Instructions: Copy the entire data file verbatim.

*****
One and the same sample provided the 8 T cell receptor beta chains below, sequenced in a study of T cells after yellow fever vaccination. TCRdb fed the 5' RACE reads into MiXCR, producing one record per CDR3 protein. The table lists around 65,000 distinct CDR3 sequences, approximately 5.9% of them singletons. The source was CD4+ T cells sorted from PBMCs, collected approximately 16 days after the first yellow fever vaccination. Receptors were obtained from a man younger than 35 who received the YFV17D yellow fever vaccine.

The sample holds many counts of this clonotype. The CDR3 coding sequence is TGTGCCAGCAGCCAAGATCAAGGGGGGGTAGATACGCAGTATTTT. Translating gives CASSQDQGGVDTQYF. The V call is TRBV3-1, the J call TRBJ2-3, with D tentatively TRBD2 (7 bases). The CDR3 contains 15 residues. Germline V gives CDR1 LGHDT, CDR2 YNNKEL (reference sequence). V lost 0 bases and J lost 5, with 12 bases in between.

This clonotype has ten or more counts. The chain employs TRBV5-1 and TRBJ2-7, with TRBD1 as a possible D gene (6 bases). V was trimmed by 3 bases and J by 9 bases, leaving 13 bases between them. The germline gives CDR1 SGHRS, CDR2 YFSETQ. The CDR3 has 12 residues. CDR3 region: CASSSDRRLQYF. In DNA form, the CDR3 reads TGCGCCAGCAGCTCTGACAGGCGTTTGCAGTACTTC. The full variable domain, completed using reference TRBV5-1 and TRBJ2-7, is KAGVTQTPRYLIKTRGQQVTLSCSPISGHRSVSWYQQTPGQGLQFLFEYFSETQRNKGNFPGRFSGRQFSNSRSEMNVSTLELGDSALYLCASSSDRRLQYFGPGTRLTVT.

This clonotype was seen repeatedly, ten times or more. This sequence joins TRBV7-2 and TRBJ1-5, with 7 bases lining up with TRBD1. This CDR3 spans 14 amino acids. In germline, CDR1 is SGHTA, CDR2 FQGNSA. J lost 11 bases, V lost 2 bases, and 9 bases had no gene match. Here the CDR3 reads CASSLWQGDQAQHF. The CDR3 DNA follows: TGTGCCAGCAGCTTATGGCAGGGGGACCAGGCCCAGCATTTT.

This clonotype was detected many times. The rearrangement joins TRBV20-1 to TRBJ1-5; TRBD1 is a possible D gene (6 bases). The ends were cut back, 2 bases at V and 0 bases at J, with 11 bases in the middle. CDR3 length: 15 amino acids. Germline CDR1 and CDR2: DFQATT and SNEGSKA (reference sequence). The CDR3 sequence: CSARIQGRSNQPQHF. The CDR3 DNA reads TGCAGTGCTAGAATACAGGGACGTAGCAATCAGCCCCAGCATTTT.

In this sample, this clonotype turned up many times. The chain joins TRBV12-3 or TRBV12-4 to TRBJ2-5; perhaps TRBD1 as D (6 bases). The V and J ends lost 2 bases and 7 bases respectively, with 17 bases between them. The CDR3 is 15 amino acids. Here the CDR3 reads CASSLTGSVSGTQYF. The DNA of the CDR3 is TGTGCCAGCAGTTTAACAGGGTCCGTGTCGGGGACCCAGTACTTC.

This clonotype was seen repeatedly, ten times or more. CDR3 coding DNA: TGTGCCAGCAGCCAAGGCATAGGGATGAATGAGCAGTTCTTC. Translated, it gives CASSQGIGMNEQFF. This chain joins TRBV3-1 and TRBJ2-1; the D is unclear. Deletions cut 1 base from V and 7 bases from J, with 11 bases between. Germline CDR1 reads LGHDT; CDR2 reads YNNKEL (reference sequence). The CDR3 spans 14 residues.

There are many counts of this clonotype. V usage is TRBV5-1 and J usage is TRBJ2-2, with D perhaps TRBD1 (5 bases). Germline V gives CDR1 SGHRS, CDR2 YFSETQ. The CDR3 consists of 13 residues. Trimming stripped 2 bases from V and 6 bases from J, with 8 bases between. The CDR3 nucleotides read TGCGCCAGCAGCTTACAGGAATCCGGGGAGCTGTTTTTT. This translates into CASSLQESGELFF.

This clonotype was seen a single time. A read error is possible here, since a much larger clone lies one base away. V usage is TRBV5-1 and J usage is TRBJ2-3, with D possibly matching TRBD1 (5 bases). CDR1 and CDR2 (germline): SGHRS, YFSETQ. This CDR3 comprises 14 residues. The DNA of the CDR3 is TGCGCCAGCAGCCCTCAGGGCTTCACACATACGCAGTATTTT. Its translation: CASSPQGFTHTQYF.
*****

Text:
One and the same sample provided the 8 T cell receptor beta chains below, sequenced in a study of T cells after yellow fever vaccination. TCRdb fed the 5' RACE reads into MiXCR, producing one record per CDR3 protein. The table lists around 65,000 distinct CDR3 sequences, approximately 5.9% of them singletons. The source was CD4+ T cells sorted from PBMCs, collected approximately 16 days after the first yellow fever vaccination. Receptors were obtained from a man younger than 35 who received the YFV17D yellow fever vaccine.

The sample holds many counts of this clonotype. The CDR3 coding sequence is TGTGCCAGCAGCCAAGATCAAGGGGGGGTAGATACGCAGTATTTT. Translating gives CASSQDQGGVDTQYF. The V call is TRBV3-1, the J call TRBJ2-3, with D tentatively TRBD2 (7 bases). The CDR3 contains 15 residues. Germline V gives CDR1 LGHDT, CDR2 YNNKEL (reference sequence). V lost 0 bases and J lost 5, with 12 bases in between.

This clonotype has ten or more counts. The chain employs TRBV5-1 and TRBJ2-7, with TRBD1 as a possible D gene (6 bases). V was trimmed by 3 bases and J by 9 bases, leaving 13 bases between them. The germline gives CDR1 SGHRS, CDR2 YFSETQ. The CDR3 has 12 residues. CDR3 region: CASSSDRRLQYF. In DNA form, the CDR3 reads TGCGCCAGCAGCTCTGACAGGCGTTTGCAGTACTTC. The full variable domain, completed using reference TRBV5-1 and TRBJ2-7, is KAGVTQTPRYLIKTRGQQVTLSCSPISGHRSVSWYQQTPGQGLQFLFEYFSETQRNKGNFPGRFSGRQFSNSRSEMNVSTLELGDSALYLCASSSDRRLQYFGPGTRLTVT.

This clonotype was seen repeatedly, ten times or more. This sequence joins TRBV7-2 and TRBJ1-5, with 7 bases lining up with TRBD1. This CDR3 spans 14 amino acids. In germline, CDR1 is SGHTA, CDR2 FQGNSA. J lost 11 bases, V lost 2 bases, and 9 bases had no gene match. Here the CDR3 reads CASSLWQGDQAQHF. The CDR3 DNA follows: TGTGCCAGCAGCTTATGGCAGGGGGACCAGGCCCAGCATTTT.

This clonotype was detected many times. The rearrangement joins TRBV20-1 to TRBJ1-5; TRBD1 is a possible D gene (6 bases). The ends were cut back, 2 bases at V and 0 bases at J, with 11 bases in the middle. CDR3 length: 15 amino acids. Germline CDR1 and CDR2: DFQATT and SNEGSKA (reference sequence). The CDR3 sequence: CSARIQGRSNQPQHF. The CDR3 DNA reads TGCAGTGCTAGAATACAGGGACGTAGCAATCAGCCCCAGCATTTT.

In this sample, this clonotype turned up many times. The chain joins TRBV12-3 or TRBV12-4 to TRBJ2-5; perhaps TRBD1 as D (6 bases). The V and J ends lost 2 bases and 7 bases respectively, with 17 bases between them. The CDR3 is 15 amino acids. Here the CDR3 reads CASSLTGSVSGTQYF. The DNA of the CDR3 is TGTGCCAGCAGTTTAACAGGGTCCGTGTCGGGGACCCAGTACTTC.

This clonotype was seen repeatedly, ten times or more. CDR3 coding DNA: TGTGCCAGCAGCCAAGGCATAGGGATGAATGAGCAGTTCTTC. Translated, it gives CASSQGIGMNEQFF. This chain joins TRBV3-1 and TRBJ2-1; the D is unclear. Deletions cut 1 base from V and 7 bases from J, with 11 bases between. Germline CDR1 reads LGHDT; CDR2 reads YNNKEL (reference sequence). The CDR3 spans 14 residues.

There are many counts of this clonotype. V usage is TRBV5-1 and J usage is TRBJ2-2, with D perhaps TRBD1 (5 bases). Germline V gives CDR1 SGHRS, CDR2 YFSETQ. The CDR3 consists of 13 residues. Trimming stripped 2 bases from V and 6 bases from J, with 8 bases between. The CDR3 nucleotides read TGCGCCAGCAGCTTACAGGAATCCGGGGAGCTGTTTTTT. This translates into CASSLQESGELFF.

This clonotype was seen a single time. A read error is possible here, since a much larger clone lies one base away. V usage is TRBV5-1 and J usage is TRBJ2-3, with D possibly matching TRBD1 (5 bases). CDR1 and CDR2 (germline): SGHRS, YFSETQ. This CDR3 comprises 14 residues. The DNA of the CDR3 is TGCGCCAGCAGCCCTCAGGGCTTCACACATACGCAGTATTTT. Its translation: CASSPQGFTHTQYF.